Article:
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Demonstrations for Class 11  Mechanical Oscillations
Most small mechanical oscillations can be approximated as simple harmonic oscillations
and can be modeled as a spring.
You remember that for a spring, the restoring force is
kx
F

=
, where
k
is known as the "restoring constant".
The force is directly proportional
to how far you stretch the spring.
That lets it be simple harmonic.
Simple harmonic oscillations are described by a differential equation.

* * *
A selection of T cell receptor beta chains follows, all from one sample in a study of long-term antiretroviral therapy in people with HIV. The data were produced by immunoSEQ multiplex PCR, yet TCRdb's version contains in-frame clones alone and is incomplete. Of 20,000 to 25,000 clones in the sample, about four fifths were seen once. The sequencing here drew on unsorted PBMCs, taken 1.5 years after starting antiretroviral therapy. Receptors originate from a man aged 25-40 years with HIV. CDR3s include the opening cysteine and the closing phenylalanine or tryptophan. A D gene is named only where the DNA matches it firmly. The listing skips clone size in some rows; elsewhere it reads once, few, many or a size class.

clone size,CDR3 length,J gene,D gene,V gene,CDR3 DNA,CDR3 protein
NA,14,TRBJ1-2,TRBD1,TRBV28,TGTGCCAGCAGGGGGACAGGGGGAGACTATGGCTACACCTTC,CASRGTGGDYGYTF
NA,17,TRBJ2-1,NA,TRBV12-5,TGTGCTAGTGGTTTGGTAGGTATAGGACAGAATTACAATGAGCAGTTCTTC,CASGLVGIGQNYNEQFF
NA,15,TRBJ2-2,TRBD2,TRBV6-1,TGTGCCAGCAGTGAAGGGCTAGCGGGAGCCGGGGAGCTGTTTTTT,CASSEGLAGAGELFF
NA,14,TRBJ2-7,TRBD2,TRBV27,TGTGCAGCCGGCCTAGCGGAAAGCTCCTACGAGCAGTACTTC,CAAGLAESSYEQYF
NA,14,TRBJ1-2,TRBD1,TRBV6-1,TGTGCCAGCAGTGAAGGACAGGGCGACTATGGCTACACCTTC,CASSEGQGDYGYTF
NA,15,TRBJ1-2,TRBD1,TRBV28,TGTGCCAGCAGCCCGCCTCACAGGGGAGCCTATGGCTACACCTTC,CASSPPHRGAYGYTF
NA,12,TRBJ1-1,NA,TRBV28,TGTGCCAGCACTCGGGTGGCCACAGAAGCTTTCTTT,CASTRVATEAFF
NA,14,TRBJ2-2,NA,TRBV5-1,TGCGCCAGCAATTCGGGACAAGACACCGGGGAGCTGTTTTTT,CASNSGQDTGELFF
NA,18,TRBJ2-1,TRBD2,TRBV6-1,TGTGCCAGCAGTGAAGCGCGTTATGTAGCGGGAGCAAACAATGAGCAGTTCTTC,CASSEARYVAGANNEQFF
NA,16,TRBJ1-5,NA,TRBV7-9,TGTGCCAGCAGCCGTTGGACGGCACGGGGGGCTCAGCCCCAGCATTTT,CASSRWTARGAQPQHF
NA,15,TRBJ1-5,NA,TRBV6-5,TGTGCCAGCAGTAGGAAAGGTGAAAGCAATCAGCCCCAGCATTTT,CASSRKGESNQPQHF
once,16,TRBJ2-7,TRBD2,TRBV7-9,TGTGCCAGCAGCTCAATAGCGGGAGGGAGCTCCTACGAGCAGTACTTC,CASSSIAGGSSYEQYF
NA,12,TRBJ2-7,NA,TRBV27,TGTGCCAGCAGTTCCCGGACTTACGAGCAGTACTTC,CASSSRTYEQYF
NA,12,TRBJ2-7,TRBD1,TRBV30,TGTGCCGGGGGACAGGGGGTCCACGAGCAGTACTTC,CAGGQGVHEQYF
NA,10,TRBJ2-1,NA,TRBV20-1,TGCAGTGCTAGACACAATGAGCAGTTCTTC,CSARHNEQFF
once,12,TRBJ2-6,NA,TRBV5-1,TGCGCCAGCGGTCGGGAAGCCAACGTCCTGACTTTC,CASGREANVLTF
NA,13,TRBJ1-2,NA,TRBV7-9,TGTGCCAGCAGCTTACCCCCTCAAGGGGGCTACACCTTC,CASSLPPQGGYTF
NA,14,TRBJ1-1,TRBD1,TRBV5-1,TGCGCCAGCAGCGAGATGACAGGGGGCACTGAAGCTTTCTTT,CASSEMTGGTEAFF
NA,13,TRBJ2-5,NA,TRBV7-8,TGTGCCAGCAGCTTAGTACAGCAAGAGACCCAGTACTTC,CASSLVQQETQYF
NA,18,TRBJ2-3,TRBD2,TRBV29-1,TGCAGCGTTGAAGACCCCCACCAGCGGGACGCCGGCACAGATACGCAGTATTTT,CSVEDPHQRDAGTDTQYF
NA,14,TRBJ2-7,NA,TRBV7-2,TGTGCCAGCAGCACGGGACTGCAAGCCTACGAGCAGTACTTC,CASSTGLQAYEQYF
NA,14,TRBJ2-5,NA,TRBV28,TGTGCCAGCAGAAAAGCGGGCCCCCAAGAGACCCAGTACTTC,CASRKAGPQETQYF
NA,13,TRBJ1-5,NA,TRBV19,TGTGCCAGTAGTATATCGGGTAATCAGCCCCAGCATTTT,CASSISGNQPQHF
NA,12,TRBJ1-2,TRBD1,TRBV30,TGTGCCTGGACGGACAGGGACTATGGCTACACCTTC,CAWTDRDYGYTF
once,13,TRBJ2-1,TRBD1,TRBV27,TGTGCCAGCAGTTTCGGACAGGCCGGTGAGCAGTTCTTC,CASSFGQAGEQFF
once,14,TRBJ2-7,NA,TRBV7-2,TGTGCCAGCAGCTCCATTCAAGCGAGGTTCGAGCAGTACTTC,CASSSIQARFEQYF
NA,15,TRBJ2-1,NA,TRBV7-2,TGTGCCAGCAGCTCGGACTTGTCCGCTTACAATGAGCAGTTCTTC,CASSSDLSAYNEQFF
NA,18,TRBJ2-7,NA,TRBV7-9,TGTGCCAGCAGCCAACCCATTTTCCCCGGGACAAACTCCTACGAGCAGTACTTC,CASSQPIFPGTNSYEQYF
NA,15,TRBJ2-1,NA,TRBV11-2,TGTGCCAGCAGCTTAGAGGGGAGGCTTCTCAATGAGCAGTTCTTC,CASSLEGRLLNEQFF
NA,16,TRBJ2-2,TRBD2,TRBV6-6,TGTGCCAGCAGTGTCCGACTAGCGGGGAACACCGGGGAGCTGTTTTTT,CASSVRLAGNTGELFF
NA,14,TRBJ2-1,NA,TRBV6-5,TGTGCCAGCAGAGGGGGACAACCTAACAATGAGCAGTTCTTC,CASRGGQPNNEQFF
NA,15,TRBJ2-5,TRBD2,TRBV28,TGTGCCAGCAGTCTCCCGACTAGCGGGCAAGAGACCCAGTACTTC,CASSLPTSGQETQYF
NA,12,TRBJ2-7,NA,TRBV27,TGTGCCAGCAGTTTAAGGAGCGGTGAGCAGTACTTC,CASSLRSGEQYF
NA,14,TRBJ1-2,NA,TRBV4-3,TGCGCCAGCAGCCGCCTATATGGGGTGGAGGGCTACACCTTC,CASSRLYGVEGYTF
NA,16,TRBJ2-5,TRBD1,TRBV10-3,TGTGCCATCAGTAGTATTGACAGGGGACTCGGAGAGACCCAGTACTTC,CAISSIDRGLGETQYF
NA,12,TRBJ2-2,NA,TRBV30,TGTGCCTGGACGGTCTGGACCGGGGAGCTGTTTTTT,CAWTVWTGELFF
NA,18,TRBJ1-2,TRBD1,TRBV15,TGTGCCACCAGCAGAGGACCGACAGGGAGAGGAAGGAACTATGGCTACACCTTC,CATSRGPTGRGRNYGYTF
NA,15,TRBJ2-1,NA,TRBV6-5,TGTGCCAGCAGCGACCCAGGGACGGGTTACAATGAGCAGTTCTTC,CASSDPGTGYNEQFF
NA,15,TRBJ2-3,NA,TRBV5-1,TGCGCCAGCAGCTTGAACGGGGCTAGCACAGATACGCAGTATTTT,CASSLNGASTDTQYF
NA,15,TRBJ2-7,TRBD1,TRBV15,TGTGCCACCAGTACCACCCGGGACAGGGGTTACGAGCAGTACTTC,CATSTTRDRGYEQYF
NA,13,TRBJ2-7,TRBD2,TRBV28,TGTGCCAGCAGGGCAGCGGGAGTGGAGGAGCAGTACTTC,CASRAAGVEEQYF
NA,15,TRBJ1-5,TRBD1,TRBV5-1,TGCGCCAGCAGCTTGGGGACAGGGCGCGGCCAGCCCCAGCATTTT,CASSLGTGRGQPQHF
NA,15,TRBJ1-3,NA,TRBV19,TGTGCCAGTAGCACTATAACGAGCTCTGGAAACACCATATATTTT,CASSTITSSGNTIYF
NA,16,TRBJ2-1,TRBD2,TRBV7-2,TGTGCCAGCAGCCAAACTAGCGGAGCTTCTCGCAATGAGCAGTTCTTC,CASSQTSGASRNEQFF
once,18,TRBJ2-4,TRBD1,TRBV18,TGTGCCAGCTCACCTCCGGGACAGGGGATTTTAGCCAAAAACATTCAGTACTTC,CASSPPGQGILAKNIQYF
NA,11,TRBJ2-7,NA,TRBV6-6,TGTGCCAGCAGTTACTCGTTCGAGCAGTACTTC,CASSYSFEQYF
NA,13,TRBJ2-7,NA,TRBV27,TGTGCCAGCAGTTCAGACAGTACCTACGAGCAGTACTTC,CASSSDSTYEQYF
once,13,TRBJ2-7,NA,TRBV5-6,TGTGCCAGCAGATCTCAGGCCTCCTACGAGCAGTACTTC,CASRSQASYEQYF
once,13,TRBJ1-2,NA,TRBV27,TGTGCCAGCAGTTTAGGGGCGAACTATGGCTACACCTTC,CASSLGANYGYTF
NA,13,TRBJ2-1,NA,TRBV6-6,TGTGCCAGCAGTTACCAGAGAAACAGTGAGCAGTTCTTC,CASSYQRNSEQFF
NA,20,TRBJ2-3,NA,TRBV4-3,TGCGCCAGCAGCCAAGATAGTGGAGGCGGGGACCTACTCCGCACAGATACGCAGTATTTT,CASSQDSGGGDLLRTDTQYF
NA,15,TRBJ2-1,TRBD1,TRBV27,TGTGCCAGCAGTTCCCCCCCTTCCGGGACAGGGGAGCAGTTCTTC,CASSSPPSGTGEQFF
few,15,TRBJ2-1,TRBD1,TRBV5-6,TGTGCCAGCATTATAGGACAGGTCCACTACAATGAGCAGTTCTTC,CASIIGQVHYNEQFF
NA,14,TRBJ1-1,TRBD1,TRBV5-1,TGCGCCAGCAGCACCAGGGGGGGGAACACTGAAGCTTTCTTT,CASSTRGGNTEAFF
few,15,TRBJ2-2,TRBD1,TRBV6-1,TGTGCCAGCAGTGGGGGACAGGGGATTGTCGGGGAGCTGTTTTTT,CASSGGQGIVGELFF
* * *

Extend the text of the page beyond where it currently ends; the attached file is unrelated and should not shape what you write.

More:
For a spring and
mass, neglecting friction and gravity,
0
d
d
2
2
=
+
x
m
k
t
x
, and the solution for
x
is a sinusoid,
)
cos(
φ
ϖ
+
=
t
A
x
,
where
A
is the maximum displacement, or the Amplitude,
is the
angular frequency, and
is a phase offset called the phase constant.
The total energy for an oscillating mass is simply the sum of its potential energy at any
time (from compressing or extending the spring) and its kinetic energy at any time (from
the motion of the mass itself):
2
2
2
1
2
1
kx
mv
E
+
=
.
Taking
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This note was uploaded on 09/17/2008 for the course PHYS 1200 taught by Professor Stoler during the Spring '06 term at Rensselaer Polytechnic Institute.
 Spring '06
 Stoler
 Force

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